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Santa Monica Confronts President in Council Resolution, Mayor’s Letter  

Convention and Visitors Bureau Santa Monica

Harding Larmore Kutcher & Kozal, LLP  law firm
Harding, Larmore
Kutcher & Kozal, LLP

By Jonathan Friedman
Associate Editor

March 6, 2017 -- If the federal government boosts its immigration enforcement in Santa Monica, it will not get much help from City officials.

That policy is not new, but it was affirmed this past week in a resolution approved by the City Council and a letter published on the City's website by Mayor Ted Winterer.

The council approved a resolution last Tuesday with a lengthy title that includes the statement that Santa Monica is “embracing diversity [and] rejecting hate.”

This resolution touches on a variety of issues, including immigration enforcement.

It was passed in reaction to recent actions and statements from President Trump that many Santa Monica officials do not like, including stepping up immigration enforcement.

The resolution states that Santa Monica would not use money or resources “to investigate, question, detect, apprehend, detain or register persons whose only violation is or may be a violation of civil provisions of federal immigration law related to documented status.”

But it says the City would cooperate with federal immigration officials “in matters involving the protection of public safety.”

This was further clarified by Deputy Police Chief Alfonso Venegas to the council during the meeting. He talked about specific instances in which the City could be involved.

“In the event [U.S. Immigration and Customs Enforcement (ICE)] were here and they needed some level of support because their safety is at risk or the operation has gotten so big it’s affecting the community, we have to deal with traffic control issues and those types of things to keep the surrounding community safe, we would help in that endeavor,” Venegas said.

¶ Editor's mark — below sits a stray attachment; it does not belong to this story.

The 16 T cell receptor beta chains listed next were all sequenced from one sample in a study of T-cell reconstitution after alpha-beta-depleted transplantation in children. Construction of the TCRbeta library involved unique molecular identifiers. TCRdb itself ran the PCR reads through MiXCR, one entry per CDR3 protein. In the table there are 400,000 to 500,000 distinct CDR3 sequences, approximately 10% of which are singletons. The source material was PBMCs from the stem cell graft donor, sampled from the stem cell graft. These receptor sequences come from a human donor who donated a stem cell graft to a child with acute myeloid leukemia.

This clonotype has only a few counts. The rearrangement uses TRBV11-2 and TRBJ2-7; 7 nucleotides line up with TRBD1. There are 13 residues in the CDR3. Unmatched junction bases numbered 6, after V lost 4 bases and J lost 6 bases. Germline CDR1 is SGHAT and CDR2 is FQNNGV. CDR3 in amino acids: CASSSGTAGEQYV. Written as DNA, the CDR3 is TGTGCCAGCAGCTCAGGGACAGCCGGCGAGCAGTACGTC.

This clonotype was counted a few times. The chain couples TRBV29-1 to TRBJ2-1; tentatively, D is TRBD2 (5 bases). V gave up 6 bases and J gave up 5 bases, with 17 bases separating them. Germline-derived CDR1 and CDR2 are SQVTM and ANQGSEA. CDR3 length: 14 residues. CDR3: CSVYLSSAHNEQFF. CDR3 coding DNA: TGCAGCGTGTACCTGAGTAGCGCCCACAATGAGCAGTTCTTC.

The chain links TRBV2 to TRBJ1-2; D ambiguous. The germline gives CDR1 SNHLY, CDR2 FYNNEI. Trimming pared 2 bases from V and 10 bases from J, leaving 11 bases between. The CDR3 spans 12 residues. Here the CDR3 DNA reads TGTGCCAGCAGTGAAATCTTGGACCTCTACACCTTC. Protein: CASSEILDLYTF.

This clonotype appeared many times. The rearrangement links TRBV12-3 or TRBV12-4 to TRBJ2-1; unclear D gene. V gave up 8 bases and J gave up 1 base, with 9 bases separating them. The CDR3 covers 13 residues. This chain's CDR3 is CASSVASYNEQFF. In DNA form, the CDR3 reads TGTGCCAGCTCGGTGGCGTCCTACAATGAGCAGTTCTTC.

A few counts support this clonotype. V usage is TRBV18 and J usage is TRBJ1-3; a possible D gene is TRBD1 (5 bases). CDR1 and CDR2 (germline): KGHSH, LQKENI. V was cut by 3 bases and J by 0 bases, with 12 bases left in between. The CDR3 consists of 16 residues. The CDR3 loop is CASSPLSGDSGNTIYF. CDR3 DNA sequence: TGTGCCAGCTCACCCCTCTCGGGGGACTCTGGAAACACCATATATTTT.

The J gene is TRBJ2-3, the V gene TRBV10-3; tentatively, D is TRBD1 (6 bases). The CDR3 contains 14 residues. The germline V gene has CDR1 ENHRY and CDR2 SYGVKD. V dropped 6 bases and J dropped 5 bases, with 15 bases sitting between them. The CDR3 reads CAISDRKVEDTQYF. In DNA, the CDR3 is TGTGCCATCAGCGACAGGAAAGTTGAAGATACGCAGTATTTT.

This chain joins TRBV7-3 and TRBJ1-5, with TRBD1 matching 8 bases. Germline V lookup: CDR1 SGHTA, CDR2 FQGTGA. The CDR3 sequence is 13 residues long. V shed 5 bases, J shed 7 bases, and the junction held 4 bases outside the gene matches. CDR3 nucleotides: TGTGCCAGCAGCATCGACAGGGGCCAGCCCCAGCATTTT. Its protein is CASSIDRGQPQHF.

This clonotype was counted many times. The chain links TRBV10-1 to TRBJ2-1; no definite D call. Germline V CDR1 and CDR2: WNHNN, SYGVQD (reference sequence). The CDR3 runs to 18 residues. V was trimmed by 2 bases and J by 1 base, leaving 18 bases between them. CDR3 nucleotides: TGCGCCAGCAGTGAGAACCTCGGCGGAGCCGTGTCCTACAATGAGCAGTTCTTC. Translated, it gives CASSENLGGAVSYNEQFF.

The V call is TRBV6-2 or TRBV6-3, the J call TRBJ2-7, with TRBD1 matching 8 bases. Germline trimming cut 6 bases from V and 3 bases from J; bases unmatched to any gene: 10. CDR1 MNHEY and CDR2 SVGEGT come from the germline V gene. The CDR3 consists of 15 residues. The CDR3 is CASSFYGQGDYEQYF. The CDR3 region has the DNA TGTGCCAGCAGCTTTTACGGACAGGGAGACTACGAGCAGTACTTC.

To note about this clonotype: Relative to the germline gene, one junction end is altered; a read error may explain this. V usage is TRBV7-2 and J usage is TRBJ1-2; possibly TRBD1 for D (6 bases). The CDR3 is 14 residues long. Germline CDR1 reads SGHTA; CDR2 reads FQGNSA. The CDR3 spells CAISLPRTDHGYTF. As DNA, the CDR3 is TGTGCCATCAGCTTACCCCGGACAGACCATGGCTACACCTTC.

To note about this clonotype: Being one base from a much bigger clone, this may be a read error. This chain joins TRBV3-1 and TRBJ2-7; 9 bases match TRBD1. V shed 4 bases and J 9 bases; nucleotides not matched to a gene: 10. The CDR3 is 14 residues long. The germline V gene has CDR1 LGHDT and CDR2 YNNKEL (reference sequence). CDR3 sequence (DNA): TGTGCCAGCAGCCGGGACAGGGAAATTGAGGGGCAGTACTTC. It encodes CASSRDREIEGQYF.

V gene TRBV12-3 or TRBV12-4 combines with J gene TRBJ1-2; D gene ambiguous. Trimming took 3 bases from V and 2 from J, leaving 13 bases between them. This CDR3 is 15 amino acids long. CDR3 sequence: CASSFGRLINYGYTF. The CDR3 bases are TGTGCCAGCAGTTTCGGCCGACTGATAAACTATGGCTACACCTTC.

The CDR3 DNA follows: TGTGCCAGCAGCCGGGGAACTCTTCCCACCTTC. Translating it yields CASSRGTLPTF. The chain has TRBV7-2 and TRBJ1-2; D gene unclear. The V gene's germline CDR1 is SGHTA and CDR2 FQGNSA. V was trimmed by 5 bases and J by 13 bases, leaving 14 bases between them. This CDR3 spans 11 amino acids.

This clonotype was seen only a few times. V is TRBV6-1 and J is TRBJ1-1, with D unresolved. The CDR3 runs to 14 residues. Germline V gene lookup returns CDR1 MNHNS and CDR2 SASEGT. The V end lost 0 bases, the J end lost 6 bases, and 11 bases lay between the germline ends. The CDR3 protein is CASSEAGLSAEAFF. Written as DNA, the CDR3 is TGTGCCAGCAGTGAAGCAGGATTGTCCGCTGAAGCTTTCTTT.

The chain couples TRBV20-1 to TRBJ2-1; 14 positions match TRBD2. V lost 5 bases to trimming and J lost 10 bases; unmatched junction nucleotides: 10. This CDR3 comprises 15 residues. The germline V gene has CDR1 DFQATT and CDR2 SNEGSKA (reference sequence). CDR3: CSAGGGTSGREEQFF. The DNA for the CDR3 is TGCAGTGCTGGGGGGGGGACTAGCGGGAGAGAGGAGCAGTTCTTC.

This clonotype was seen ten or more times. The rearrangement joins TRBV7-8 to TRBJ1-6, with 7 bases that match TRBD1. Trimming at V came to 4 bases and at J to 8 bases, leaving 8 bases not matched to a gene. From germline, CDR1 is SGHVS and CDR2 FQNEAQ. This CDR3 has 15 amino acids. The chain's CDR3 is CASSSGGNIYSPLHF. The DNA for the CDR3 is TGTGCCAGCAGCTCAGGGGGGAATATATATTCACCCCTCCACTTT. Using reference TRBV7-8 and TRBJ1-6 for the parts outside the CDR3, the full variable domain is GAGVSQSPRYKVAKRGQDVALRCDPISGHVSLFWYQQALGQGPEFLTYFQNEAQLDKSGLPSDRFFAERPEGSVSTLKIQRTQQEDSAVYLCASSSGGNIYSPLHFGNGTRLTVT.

Police Chief Jacqueline Seabrooks has already clarified that her department would continue with its policy of not enforcing immigration laws in a statement issued late last year (“Santa Monica to Continue Non-Enforcement of Immigration Laws, Police Chief Says,” December 2, 2016).

Neither Seabrooks’ statement nor the council’s resolution calls Santa Monica a “sanctuary city,” unlike the declarations of other jurisdictions. But one Santa Monica resident accused the City of being on the road to becoming one.

“I am absolutely opposed to [the Santa Monica council’s] fanatical idea of proclaiming Santa Monica a sanctuary city,” wrote Santa Monica resident Carolyn Hanlin in a letter that was placed on the council agenda along with several letters supporting the resolution.

She continued, "This city has too many City Council members that continually get involved in matters that are none of their business. Perhaps by breaking the immigration laws, you all should be thrown in jail. We should only be so lucky.”

No council member spoke about the resolution before it was unanimously approved, although during clarifying questions, Councilmember Tony Vazquez said he did not have "any confidence in our president these days.”

In his letter, Mayor Winterer wrote that “actions have been taken by the new president and his administration” that “do not align with [Santa Monica’s] vision of diversity and inclusion.”

He also wrote, “The President’s strategies test the notion that our democracy and civil system of governance is something of which we must be proud.”


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